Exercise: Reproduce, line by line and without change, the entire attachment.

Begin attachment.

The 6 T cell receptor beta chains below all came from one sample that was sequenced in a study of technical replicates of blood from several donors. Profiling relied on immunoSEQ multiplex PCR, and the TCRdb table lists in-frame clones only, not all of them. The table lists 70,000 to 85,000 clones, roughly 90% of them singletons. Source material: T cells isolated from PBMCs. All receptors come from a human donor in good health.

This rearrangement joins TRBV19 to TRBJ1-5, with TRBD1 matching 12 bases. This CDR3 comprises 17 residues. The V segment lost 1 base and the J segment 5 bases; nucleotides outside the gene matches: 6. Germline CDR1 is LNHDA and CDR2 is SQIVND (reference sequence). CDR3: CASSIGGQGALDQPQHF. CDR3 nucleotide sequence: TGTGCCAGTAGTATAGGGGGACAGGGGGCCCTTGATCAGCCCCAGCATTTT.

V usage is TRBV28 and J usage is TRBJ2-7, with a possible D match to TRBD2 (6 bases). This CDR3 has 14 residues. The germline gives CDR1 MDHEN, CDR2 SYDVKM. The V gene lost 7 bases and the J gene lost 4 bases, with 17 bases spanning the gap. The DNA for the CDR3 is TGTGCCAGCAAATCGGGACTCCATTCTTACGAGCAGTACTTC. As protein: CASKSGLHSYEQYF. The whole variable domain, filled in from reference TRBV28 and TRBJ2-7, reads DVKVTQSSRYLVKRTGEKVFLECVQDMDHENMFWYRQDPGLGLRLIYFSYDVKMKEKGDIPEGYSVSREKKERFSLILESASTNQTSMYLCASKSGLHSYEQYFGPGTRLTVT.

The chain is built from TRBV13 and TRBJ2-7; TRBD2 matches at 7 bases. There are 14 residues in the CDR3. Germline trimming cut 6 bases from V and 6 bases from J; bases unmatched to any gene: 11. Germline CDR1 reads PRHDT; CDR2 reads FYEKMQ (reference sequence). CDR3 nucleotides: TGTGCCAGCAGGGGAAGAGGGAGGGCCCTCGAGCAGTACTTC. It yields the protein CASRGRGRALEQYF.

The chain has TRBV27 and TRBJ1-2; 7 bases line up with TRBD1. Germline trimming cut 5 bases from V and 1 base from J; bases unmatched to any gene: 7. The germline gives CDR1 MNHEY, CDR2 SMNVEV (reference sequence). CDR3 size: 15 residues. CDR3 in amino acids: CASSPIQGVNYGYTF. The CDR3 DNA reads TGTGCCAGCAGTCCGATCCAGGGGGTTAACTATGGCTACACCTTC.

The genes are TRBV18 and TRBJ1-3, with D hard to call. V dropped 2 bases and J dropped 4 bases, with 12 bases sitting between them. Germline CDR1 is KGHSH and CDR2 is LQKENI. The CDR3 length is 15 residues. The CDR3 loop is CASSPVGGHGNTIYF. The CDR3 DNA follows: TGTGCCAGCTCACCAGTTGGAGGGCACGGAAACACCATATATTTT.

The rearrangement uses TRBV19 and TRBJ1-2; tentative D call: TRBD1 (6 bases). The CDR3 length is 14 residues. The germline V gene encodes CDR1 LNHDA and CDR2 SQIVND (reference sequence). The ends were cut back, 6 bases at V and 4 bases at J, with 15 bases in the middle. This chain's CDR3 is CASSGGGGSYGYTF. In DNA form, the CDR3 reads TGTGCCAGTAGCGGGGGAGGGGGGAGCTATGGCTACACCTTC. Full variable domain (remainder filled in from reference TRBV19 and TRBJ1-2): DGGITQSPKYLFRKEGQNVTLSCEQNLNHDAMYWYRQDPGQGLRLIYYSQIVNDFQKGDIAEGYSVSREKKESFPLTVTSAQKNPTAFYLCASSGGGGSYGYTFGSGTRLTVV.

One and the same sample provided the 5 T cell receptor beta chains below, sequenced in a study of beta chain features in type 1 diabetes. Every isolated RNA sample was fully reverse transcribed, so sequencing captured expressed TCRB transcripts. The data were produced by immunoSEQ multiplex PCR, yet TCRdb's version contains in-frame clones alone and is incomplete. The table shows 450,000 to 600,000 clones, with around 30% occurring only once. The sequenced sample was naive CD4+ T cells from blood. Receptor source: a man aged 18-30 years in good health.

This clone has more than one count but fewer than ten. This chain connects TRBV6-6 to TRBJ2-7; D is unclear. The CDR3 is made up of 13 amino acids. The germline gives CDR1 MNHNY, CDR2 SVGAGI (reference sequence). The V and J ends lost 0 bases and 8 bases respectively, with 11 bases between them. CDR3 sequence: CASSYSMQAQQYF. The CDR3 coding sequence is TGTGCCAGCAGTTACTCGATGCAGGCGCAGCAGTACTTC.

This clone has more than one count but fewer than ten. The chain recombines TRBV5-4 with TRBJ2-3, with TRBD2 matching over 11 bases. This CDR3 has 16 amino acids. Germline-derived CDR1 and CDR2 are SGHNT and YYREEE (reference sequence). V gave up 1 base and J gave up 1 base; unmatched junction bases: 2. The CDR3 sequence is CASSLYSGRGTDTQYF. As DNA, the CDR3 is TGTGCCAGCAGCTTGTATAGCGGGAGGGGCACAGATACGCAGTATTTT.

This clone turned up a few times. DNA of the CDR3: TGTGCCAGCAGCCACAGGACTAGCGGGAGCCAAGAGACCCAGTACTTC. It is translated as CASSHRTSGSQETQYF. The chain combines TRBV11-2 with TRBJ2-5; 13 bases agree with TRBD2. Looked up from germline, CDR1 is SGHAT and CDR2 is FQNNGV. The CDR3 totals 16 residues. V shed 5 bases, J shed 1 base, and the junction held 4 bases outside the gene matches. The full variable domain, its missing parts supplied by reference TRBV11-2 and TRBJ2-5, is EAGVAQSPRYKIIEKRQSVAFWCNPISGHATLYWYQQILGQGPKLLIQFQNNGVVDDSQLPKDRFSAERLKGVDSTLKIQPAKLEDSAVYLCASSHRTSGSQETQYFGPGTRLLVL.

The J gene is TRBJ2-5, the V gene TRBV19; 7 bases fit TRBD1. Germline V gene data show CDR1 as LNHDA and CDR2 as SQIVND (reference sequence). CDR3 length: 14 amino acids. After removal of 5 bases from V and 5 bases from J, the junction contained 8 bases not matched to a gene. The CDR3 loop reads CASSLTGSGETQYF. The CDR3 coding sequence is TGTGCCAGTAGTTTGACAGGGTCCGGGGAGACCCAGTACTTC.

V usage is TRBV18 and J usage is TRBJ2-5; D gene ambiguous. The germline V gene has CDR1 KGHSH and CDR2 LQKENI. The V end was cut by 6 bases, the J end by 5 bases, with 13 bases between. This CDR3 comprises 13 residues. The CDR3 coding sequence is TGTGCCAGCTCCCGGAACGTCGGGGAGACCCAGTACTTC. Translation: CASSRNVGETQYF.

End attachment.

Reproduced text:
The 6 T cell receptor beta chains below all came from one sample that was sequenced in a study of technical replicates of blood from several donors. Profiling relied on immunoSEQ multiplex PCR, and the TCRdb table lists in-frame clones only, not all of them. The table lists 70,000 to 85,000 clones, roughly 90% of them singletons. Source material: T cells isolated from PBMCs. All receptors come from a human donor in good health.

This rearrangement joins TRBV19 to TRBJ1-5, with TRBD1 matching 12 bases. This CDR3 comprises 17 residues. The V segment lost 1 base and the J segment 5 bases; nucleotides outside the gene matches: 6. Germline CDR1 is LNHDA and CDR2 is SQIVND (reference sequence). CDR3: CASSIGGQGALDQPQHF. CDR3 nucleotide sequence: TGTGCCAGTAGTATAGGGGGACAGGGGGCCCTTGATCAGCCCCAGCATTTT.

V usage is TRBV28 and J usage is TRBJ2-7, with a possible D match to TRBD2 (6 bases). This CDR3 has 14 residues. The germline gives CDR1 MDHEN, CDR2 SYDVKM. The V gene lost 7 bases and the J gene lost 4 bases, with 17 bases spanning the gap. The DNA for the CDR3 is TGTGCCAGCAAATCGGGACTCCATTCTTACGAGCAGTACTTC. As protein: CASKSGLHSYEQYF. The whole variable domain, filled in from reference TRBV28 and TRBJ2-7, reads DVKVTQSSRYLVKRTGEKVFLECVQDMDHENMFWYRQDPGLGLRLIYFSYDVKMKEKGDIPEGYSVSREKKERFSLILESASTNQTSMYLCASKSGLHSYEQYFGPGTRLTVT.

The chain is built from TRBV13 and TRBJ2-7; TRBD2 matches at 7 bases. There are 14 residues in the CDR3. Germline trimming cut 6 bases from V and 6 bases from J; bases unmatched to any gene: 11. Germline CDR1 reads PRHDT; CDR2 reads FYEKMQ (reference sequence). CDR3 nucleotides: TGTGCCAGCAGGGGAAGAGGGAGGGCCCTCGAGCAGTACTTC. It yields the protein CASRGRGRALEQYF.

The chain has TRBV27 and TRBJ1-2; 7 bases line up with TRBD1. Germline trimming cut 5 bases from V and 1 base from J; bases unmatched to any gene: 7. The germline gives CDR1 MNHEY, CDR2 SMNVEV (reference sequence). CDR3 size: 15 residues. CDR3 in amino acids: CASSPIQGVNYGYTF. The CDR3 DNA reads TGTGCCAGCAGTCCGATCCAGGGGGTTAACTATGGCTACACCTTC.

The genes are TRBV18 and TRBJ1-3, with D hard to call. V dropped 2 bases and J dropped 4 bases, with 12 bases sitting between them. Germline CDR1 is KGHSH and CDR2 is LQKENI. The CDR3 length is 15 residues. The CDR3 loop is CASSPVGGHGNTIYF. The CDR3 DNA follows: TGTGCCAGCTCACCAGTTGGAGGGCACGGAAACACCATATATTTT.

The rearrangement uses TRBV19 and TRBJ1-2; tentative D call: TRBD1 (6 bases). The CDR3 length is 14 residues. The germline V gene encodes CDR1 LNHDA and CDR2 SQIVND (reference sequence). The ends were cut back, 6 bases at V and 4 bases at J, with 15 bases in the middle. This chain's CDR3 is CASSGGGGSYGYTF. In DNA form, the CDR3 reads TGTGCCAGTAGCGGGGGAGGGGGGAGCTATGGCTACACCTTC. Full variable domain (remainder filled in from reference TRBV19 and TRBJ1-2): DGGITQSPKYLFRKEGQNVTLSCEQNLNHDAMYWYRQDPGQGLRLIYYSQIVNDFQKGDIAEGYSVSREKKESFPLTVTSAQKNPTAFYLCASSGGGGSYGYTFGSGTRLTVV.

One and the same sample provided the 5 T cell receptor beta chains below, sequenced in a study of beta chain features in type 1 diabetes. Every isolated RNA sample was fully reverse transcribed, so sequencing captured expressed TCRB transcripts. The data were produced by immunoSEQ multiplex PCR, yet TCRdb's version contains in-frame clones alone and is incomplete. The table shows 450,000 to 600,000 clones, with around 30% occurring only once. The sequenced sample was naive CD4+ T cells from blood. Receptor source: a man aged 18-30 years in good health.

This clone has more than one count but fewer than ten. This chain connects TRBV6-6 to TRBJ2-7; D is unclear. The CDR3 is made up of 13 amino acids. The germline gives CDR1 MNHNY, CDR2 SVGAGI (reference sequence). The V and J ends lost 0 bases and 8 bases respectively, with 11 bases between them. CDR3 sequence: CASSYSMQAQQYF. The CDR3 coding sequence is TGTGCCAGCAGTTACTCGATGCAGGCGCAGCAGTACTTC.

This clone has more than one count but fewer than ten. The chain recombines TRBV5-4 with TRBJ2-3, with TRBD2 matching over 11 bases. This CDR3 has 16 amino acids. Germline-derived CDR1 and CDR2 are SGHNT and YYREEE (reference sequence). V gave up 1 base and J gave up 1 base; unmatched junction bases: 2. The CDR3 sequence is CASSLYSGRGTDTQYF. As DNA, the CDR3 is TGTGCCAGCAGCTTGTATAGCGGGAGGGGCACAGATACGCAGTATTTT.

This clone turned up a few times. DNA of the CDR3: TGTGCCAGCAGCCACAGGACTAGCGGGAGCCAAGAGACCCAGTACTTC. It is translated as CASSHRTSGSQETQYF. The chain combines TRBV11-2 with TRBJ2-5; 13 bases agree with TRBD2. Looked up from germline, CDR1 is SGHAT and CDR2 is FQNNGV. The CDR3 totals 16 residues. V shed 5 bases, J shed 1 base, and the junction held 4 bases outside the gene matches. The full variable domain, its missing parts supplied by reference TRBV11-2 and TRBJ2-5, is EAGVAQSPRYKIIEKRQSVAFWCNPISGHATLYWYQQILGQGPKLLIQFQNNGVVDDSQLPKDRFSAERLKGVDSTLKIQPAKLEDSAVYLCASSHRTSGSQETQYFGPGTRLLVL.

The J gene is TRBJ2-5, the V gene TRBV19; 7 bases fit TRBD1. Germline V gene data show CDR1 as LNHDA and CDR2 as SQIVND (reference sequence). CDR3 length: 14 amino acids. After removal of 5 bases from V and 5 bases from J, the junction contained 8 bases not matched to a gene. The CDR3 loop reads CASSLTGSGETQYF. The CDR3 coding sequence is TGTGCCAGTAGTTTGACAGGGTCCGGGGAGACCCAGTACTTC.

V usage is TRBV18 and J usage is TRBJ2-5; D gene ambiguous. The germline V gene has CDR1 KGHSH and CDR2 LQKENI. The V end was cut by 6 bases, the J end by 5 bases, with 13 bases between. This CDR3 comprises 13 residues. The CDR3 coding sequence is TGTGCCAGCTCCCGGAACGTCGGGGAGACCCAGTACTTC. Translation: CASSRNVGETQYF.